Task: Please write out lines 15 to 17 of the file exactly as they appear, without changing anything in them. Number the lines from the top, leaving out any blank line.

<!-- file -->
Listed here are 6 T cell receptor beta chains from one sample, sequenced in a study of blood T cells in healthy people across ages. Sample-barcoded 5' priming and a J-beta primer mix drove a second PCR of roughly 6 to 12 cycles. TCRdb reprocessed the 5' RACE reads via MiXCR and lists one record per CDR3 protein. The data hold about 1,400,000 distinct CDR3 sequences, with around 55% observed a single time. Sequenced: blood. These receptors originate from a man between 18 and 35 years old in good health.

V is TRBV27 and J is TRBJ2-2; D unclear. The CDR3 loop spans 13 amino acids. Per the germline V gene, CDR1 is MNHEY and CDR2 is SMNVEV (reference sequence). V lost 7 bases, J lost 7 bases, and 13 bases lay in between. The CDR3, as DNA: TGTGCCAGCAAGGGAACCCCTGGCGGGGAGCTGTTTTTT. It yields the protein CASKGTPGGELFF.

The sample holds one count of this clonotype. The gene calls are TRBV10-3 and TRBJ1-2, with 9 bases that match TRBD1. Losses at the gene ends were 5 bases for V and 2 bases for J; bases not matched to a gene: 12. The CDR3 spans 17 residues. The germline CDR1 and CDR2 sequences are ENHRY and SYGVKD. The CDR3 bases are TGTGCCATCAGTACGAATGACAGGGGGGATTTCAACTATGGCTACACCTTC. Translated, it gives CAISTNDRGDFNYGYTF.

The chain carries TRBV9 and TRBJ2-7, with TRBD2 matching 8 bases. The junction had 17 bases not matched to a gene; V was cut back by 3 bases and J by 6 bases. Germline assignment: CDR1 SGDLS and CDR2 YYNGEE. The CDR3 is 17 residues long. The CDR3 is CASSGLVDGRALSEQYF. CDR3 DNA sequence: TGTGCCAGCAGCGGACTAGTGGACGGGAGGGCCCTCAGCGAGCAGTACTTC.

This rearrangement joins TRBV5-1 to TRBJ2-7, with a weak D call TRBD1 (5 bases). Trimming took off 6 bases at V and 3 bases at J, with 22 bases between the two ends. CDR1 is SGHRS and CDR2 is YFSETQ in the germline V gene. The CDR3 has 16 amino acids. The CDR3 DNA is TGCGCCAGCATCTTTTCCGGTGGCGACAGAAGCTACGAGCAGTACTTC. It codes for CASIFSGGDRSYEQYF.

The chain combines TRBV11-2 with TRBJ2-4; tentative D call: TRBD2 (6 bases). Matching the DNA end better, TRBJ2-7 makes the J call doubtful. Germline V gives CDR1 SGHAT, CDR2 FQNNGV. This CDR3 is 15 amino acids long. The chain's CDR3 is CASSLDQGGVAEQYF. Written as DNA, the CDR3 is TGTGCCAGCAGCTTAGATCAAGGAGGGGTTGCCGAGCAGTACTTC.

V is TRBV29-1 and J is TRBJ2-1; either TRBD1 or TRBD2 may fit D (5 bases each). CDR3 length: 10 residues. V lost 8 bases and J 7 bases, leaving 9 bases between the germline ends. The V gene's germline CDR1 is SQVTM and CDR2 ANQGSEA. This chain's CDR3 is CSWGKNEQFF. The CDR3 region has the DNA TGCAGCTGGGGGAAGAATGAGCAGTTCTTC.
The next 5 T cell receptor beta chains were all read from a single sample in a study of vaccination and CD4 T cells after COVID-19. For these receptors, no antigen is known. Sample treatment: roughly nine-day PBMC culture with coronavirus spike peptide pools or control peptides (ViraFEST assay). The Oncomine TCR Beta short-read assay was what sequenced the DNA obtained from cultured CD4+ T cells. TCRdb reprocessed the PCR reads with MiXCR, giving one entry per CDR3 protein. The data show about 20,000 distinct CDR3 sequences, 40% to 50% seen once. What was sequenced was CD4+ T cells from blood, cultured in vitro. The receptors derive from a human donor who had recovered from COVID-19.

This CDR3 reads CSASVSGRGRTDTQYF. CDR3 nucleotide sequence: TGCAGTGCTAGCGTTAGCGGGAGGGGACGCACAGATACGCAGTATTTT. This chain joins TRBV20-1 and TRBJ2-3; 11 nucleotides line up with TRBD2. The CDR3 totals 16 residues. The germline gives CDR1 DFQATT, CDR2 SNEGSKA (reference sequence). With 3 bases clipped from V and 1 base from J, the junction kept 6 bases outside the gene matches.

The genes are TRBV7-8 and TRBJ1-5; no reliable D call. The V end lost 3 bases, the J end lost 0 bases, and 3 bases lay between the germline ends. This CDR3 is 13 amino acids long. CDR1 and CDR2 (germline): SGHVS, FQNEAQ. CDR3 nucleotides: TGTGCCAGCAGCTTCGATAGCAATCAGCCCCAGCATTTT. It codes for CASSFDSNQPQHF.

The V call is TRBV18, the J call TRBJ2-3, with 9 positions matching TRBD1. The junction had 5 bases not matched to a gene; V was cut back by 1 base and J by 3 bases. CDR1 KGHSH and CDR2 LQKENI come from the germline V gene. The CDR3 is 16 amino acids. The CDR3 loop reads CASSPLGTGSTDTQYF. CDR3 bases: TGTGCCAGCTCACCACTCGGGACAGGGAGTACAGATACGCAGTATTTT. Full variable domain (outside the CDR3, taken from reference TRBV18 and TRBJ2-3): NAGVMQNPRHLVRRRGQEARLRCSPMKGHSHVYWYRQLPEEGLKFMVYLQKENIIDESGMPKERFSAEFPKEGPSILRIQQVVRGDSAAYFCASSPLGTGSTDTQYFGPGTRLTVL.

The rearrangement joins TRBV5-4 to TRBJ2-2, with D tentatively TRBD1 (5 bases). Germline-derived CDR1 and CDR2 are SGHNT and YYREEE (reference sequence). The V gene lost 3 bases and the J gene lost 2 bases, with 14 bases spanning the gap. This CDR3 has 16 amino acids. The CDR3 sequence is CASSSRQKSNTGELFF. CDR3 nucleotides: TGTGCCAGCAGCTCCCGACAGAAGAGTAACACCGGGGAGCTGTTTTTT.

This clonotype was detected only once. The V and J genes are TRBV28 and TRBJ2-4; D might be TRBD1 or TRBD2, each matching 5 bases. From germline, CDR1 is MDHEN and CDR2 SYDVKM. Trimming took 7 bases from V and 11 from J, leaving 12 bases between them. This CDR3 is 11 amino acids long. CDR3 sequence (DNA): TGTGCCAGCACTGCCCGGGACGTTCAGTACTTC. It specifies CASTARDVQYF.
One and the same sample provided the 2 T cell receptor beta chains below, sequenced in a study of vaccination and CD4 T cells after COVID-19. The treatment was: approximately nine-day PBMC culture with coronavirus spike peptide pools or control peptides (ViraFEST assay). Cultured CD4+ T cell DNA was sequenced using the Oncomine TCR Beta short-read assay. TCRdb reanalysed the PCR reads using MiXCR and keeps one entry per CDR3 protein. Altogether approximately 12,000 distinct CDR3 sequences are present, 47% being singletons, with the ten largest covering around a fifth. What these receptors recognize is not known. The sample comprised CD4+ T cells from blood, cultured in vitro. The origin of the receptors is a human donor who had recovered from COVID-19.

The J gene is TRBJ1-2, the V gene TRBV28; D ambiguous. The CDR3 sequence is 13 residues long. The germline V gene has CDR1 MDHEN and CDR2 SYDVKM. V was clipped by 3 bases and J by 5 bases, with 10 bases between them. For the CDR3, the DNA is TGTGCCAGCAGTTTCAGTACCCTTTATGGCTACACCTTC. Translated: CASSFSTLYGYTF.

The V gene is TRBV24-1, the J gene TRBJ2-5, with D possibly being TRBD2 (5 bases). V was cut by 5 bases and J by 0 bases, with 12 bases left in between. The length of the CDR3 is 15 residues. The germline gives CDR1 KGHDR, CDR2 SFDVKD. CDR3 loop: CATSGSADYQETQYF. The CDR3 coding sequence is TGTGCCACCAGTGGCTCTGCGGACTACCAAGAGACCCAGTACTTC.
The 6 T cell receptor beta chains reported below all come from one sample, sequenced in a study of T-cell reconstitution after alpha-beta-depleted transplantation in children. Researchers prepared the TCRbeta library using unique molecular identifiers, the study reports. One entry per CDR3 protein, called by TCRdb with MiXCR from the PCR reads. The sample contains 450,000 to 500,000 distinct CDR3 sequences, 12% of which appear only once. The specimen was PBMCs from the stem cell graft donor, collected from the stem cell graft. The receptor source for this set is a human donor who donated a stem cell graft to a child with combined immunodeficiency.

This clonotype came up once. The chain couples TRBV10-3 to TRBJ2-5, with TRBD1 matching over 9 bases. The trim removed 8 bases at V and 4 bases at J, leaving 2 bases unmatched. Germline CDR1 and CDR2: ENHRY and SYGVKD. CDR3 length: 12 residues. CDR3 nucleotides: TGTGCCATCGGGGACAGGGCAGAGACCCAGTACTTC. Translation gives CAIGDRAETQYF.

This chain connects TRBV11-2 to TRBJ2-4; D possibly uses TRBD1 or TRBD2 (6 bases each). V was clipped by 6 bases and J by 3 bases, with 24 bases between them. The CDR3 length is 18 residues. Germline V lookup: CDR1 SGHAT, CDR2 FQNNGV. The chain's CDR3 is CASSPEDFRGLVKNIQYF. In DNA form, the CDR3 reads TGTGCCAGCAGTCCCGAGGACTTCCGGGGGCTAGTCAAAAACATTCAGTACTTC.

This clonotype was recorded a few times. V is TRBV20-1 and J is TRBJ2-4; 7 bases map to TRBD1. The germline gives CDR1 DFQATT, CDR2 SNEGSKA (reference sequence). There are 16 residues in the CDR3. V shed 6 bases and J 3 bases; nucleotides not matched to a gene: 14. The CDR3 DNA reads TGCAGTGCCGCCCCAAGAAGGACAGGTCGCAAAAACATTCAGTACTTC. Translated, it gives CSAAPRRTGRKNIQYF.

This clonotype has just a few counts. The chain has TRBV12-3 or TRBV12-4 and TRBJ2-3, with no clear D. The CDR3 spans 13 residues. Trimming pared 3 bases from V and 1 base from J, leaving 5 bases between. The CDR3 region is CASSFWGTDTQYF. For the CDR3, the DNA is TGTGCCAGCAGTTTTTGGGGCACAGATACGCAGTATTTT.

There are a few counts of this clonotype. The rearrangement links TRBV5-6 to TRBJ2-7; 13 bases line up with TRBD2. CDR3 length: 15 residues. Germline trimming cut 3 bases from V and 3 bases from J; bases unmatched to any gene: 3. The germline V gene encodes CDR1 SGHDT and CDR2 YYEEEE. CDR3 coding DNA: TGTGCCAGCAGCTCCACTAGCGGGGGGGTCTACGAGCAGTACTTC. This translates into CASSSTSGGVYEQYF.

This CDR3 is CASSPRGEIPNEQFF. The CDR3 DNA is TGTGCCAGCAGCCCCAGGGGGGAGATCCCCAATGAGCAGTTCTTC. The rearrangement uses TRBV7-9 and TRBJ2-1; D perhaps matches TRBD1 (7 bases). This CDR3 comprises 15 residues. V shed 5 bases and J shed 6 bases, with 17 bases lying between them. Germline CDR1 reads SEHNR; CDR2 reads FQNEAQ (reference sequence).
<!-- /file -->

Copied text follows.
The J gene is TRBJ1-2, the V gene TRBV28; D ambiguous. The CDR3 sequence is 13 residues long. The germline V gene has CDR1 MDHEN and CDR2 SYDVKM. V was clipped by 3 bases and J by 5 bases, with 10 bases between them. For the CDR3, the DNA is TGTGCCAGCAGTTTCAGTACCCTTTATGGCTACACCTTC. Translated: CASSFSTLYGYTF.

The V gene is TRBV24-1, the J gene TRBJ2-5, with D possibly being TRBD2 (5 bases). V was cut by 5 bases and J by 0 bases, with 12 bases left in between. The length of the CDR3 is 15 residues. The germline gives CDR1 KGHDR, CDR2 SFDVKD. CDR3 loop: CATSGSADYQETQYF. The CDR3 coding sequence is TGTGCCACCAGTGGCTCTGCGGACTACCAAGAGACCCAGTACTTC.
The 6 T cell receptor beta chains reported below all come from one sample, sequenced in a study of T-cell reconstitution after alpha-beta-depleted transplantation in children. Researchers prepared the TCRbeta library using unique molecular identifiers, the study reports. One entry per CDR3 protein, called by TCRdb with MiXCR from the PCR reads. The sample contains 450,000 to 500,000 distinct CDR3 sequences, 12% of which appear only once. The specimen was PBMCs from the stem cell graft donor, collected from the stem cell graft. The receptor source for this set is a human donor who donated a stem cell graft to a child with combined immunodeficiency.